Getting kids on skis;as early as possible can be rewarding for a lifetime of skiing. But planning a ski trip — especially with kids in tow — isn’t as easy as just picking up and going. Instead of just “following the snow,” you’ll want to pick a ski mountain that truly caters to kids — one that offers top-notch ski lessons, kid-friendly trails and many off-the-snow activities as well.
All across the country, resorts have been working hard to bolster their offerings and to fix systemic issues, from addressing long lift lines and the mountain-town housing shortage to investing in renewable energy. With the proper precautions, there are more reasons than ever to hit the slopes this season.
The top New England ski towns are the topic of annual debate, but which are the top towns for cross country skiing? Some of the favorite New England towns and areas to go on a cross country (XC) ski vacation include Stowe and Woodstock in Vermont, the Mt. Washington Valley in the White Mountains of New Hampshire, and Bethel in Maine. Here are more details from XCSkiResorts.com about XC skiing at these fabulous New England ski towns:
Not to detract from the bigger chain-owned ski resorts that populate New England’s winter playgrounds now. Indeed, without that big money input, the snow sports industry here couldn’t survive the enticement to visit snowy terrain to the west and north of us.
No matter how much you hate the snow, you’ve got to admit that New England knows a thing or two about picturesque ski towns. Whether you’re planning on shredding some pow, cruising the bunny slopes, or just sipping hot drinks in a lodge, here are some of New England’s best ski towns.
In first grade at St. Pius X School, Sister Thomas gave my class a free period each week to reflect upon our sins. Inspired by a library book about sea animals, I sometimes spent it daydreaming about riding a walrus, which I admired for its immensity and the fact it could swim faster than cars were allowed to drive in my neighborhood. It conjured a feeling that was equal parts ponderous and agile; atop a walrus, I would be nimble among obstacles, yet able to plow through anything unavoidable.
Autumn in Vermont is hard to beat. Fall foliage, brewfests and flannels make for the quintessential New England experience. Many of Vermont's ski areas will be hosting brewfests and Octoberfests as well as providing scenic chairlift rides for leaf peeping.
When the snow melts and all that’s left of Colorado’s ski resorts are the seemingly endless trails, rushing mountain water, bright green aspen glades and wildflower-covered meadows, what is there to possibly do?
Areas in South America are opening for their 2021 winter this week, as the last area known to be still open for winter 20-21 in Asia, Gassan in Japan, nears the end of its 2021 run.
Chelsea Clapham and her family began snowboarding at Mammoth Mountain four years ago. They enjoyed it so much that they return to the resort year-round. “We like summer and fall up there almost as much as winter,” said Clapham, who lives in Santa Clarita with her husband, Shaun, and two kids. “We have family friends who let us use their condo, so we’re hooked.”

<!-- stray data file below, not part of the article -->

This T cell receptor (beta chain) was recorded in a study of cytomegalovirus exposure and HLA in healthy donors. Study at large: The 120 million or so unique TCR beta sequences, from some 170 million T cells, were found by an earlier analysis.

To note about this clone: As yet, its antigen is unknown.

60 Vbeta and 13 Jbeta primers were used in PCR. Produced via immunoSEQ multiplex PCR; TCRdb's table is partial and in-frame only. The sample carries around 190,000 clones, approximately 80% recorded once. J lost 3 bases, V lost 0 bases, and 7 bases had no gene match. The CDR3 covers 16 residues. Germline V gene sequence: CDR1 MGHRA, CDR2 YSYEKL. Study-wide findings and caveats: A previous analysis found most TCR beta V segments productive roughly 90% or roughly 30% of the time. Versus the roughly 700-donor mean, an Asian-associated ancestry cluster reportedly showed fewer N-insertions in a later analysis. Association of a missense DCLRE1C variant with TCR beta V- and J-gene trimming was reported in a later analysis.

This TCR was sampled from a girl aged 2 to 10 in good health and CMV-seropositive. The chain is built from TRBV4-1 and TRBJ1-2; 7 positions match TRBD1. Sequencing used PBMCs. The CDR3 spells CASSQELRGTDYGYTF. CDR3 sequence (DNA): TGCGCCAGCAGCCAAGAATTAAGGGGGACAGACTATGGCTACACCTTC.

Vermont’s Killington Resort, the largest mountain resort in Eastern North America and a POWDR company, is enjoying a summer-long celebration of the Killington Bike Park‘s 30th season, and a host of summer events and activities.
If you've skied this season, you're probably well aware of the virus' effect on the sport — social distancing made lift lines longer, reservation systems were a headache, and even with plenty of well-meaning policies in place, ski areas were busy. Really busy.
“Wow!” That’s the three-letter word that my family repeatedly said over and over again during our two-night stay at the Omni Mount Washington Resort in Bretton Woods. Built in 1902, this hotel boasts not only history, but also luxury. And with a massive two-year expansion just completed, you truly will never want to leave.
Jackson Hole and other popular ski resorts in the West are up and running with varying Covid rules and limitations. For purists, that’s not such a bad thing.
Gigi Girard, an OB-GYN in Louisville, Ky., says she has been to Vail approximately 50 times over the last 20 years. So, over dinner during our overlapping visit this month to Colorado's largest ski resort, I figured she'd be a perfect person to ask about how much her Vail experience during this Covid-19 winter differed from the norm.
It may be easy to imagine you’re out West at a giant ski resort when you visit Snowshoe Mountain, but a closer look underneath the powdery surface reveals a rich local history and a pride for the traditions and people who once called these 11,000 acres in Pocahontas County home.
Now more than ever, people will require a real sense of seclusion while on their ski vacations. Gone for the time being are the après ski parties, the socializing in the lodge during a quick break for lunch and eight-passenger gondola rides. These have been temporarily replaced with such wellness guidelines as chair lift rides consisting of family members only, food trucks as opposed to eating in the lodge and private ski instruction instead of group lessons.